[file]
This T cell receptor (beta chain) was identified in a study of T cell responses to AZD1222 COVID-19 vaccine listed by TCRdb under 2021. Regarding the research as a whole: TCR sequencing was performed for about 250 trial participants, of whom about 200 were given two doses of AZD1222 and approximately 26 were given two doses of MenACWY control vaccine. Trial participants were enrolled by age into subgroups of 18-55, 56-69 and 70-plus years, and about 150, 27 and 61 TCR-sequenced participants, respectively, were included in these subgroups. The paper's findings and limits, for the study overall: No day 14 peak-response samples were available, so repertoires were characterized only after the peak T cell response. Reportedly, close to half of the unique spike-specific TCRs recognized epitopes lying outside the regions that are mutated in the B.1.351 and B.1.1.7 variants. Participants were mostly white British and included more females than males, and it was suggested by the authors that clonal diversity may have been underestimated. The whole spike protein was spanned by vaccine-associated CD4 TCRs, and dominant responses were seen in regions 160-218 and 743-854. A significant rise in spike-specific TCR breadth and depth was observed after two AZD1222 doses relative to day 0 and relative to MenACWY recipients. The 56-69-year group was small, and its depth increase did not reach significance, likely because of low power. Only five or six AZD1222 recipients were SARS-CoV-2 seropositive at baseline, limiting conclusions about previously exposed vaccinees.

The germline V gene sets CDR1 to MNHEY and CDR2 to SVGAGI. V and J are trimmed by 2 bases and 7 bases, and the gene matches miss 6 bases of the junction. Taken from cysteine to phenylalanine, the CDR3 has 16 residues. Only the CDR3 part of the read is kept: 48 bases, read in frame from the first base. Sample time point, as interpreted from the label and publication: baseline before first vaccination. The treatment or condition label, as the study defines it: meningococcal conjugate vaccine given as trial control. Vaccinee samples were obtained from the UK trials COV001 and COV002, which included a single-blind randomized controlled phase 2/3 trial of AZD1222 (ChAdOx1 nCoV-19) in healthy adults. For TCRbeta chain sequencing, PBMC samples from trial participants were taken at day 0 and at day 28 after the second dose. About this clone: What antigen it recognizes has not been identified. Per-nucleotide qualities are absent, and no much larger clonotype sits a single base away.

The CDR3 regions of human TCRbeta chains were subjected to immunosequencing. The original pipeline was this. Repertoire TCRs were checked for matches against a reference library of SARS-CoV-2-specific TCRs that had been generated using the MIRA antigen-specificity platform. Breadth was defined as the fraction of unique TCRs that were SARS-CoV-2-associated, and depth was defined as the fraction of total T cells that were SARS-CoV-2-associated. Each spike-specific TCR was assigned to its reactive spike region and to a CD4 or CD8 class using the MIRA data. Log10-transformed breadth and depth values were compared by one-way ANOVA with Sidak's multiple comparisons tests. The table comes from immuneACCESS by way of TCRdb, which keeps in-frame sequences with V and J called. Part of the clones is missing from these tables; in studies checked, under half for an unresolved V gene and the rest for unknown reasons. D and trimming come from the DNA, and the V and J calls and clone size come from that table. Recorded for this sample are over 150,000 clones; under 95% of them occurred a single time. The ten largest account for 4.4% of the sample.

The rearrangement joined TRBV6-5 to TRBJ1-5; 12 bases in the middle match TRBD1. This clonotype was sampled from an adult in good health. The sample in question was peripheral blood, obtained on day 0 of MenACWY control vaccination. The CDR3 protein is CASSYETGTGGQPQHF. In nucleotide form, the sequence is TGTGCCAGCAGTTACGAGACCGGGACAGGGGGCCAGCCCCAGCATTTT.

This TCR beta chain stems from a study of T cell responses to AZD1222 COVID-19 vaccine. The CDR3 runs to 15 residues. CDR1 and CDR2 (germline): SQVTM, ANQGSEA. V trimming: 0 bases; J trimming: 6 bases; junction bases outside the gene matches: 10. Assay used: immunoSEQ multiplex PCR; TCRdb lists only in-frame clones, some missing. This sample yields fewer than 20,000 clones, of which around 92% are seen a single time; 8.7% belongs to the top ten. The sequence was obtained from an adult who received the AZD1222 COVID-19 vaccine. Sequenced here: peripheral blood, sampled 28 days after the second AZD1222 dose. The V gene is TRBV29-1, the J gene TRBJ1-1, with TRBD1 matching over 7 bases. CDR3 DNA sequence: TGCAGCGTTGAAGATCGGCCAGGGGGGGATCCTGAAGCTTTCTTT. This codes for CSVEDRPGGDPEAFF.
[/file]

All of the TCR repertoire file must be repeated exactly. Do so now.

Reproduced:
This T cell receptor (beta chain) was identified in a study of T cell responses to AZD1222 COVID-19 vaccine listed by TCRdb under 2021. Regarding the research as a whole: TCR sequencing was performed for about 250 trial participants, of whom about 200 were given two doses of AZD1222 and approximately 26 were given two doses of MenACWY control vaccine. Trial participants were enrolled by age into subgroups of 18-55, 56-69 and 70-plus years, and about 150, 27 and 61 TCR-sequenced participants, respectively, were included in these subgroups. The paper's findings and limits, for the study overall: No day 14 peak-response samples were available, so repertoires were characterized only after the peak T cell response. Reportedly, close to half of the unique spike-specific TCRs recognized epitopes lying outside the regions that are mutated in the B.1.351 and B.1.1.7 variants. Participants were mostly white British and included more females than males, and it was suggested by the authors that clonal diversity may have been underestimated. The whole spike protein was spanned by vaccine-associated CD4 TCRs, and dominant responses were seen in regions 160-218 and 743-854. A significant rise in spike-specific TCR breadth and depth was observed after two AZD1222 doses relative to day 0 and relative to MenACWY recipients. The 56-69-year group was small, and its depth increase did not reach significance, likely because of low power. Only five or six AZD1222 recipients were SARS-CoV-2 seropositive at baseline, limiting conclusions about previously exposed vaccinees.

The germline V gene sets CDR1 to MNHEY and CDR2 to SVGAGI. V and J are trimmed by 2 bases and 7 bases, and the gene matches miss 6 bases of the junction. Taken from cysteine to phenylalanine, the CDR3 has 16 residues. Only the CDR3 part of the read is kept: 48 bases, read in frame from the first base. Sample time point, as interpreted from the label and publication: baseline before first vaccination. The treatment or condition label, as the study defines it: meningococcal conjugate vaccine given as trial control. Vaccinee samples were obtained from the UK trials COV001 and COV002, which included a single-blind randomized controlled phase 2/3 trial of AZD1222 (ChAdOx1 nCoV-19) in healthy adults. For TCRbeta chain sequencing, PBMC samples from trial participants were taken at day 0 and at day 28 after the second dose. About this clone: What antigen it recognizes has not been identified. Per-nucleotide qualities are absent, and no much larger clonotype sits a single base away.

The CDR3 regions of human TCRbeta chains were subjected to immunosequencing. The original pipeline was this. Repertoire TCRs were checked for matches against a reference library of SARS-CoV-2-specific TCRs that had been generated using the MIRA antigen-specificity platform. Breadth was defined as the fraction of unique TCRs that were SARS-CoV-2-associated, and depth was defined as the fraction of total T cells that were SARS-CoV-2-associated. Each spike-specific TCR was assigned to its reactive spike region and to a CD4 or CD8 class using the MIRA data. Log10-transformed breadth and depth values were compared by one-way ANOVA with Sidak's multiple comparisons tests. The table comes from immuneACCESS by way of TCRdb, which keeps in-frame sequences with V and J called. Part of the clones is missing from these tables; in studies checked, under half for an unresolved V gene and the rest for unknown reasons. D and trimming come from the DNA, and the V and J calls and clone size come from that table. Recorded for this sample are over 150,000 clones; under 95% of them occurred a single time. The ten largest account for 4.4% of the sample.

The rearrangement joined TRBV6-5 to TRBJ1-5; 12 bases in the middle match TRBD1. This clonotype was sampled from an adult in good health. The sample in question was peripheral blood, obtained on day 0 of MenACWY control vaccination. The CDR3 protein is CASSYETGTGGQPQHF. In nucleotide form, the sequence is TGTGCCAGCAGTTACGAGACCGGGACAGGGGGCCAGCCCCAGCATTTT.

This TCR beta chain stems from a study of T cell responses to AZD1222 COVID-19 vaccine. The CDR3 runs to 15 residues. CDR1 and CDR2 (germline): SQVTM, ANQGSEA. V trimming: 0 bases; J trimming: 6 bases; junction bases outside the gene matches: 10. Assay used: immunoSEQ multiplex PCR; TCRdb lists only in-frame clones, some missing. This sample yields fewer than 20,000 clones, of which around 92% are seen a single time; 8.7% belongs to the top ten. The sequence was obtained from an adult who received the AZD1222 COVID-19 vaccine. Sequenced here: peripheral blood, sampled 28 days after the second AZD1222 dose. The V gene is TRBV29-1, the J gene TRBJ1-1, with TRBD1 matching over 7 bases. CDR3 DNA sequence: TGCAGCGTTGAAGATCGGCCAGGGGGGGATCCTGAAGCTTTCTTT. This codes for CSVEDRPGGDPEAFF.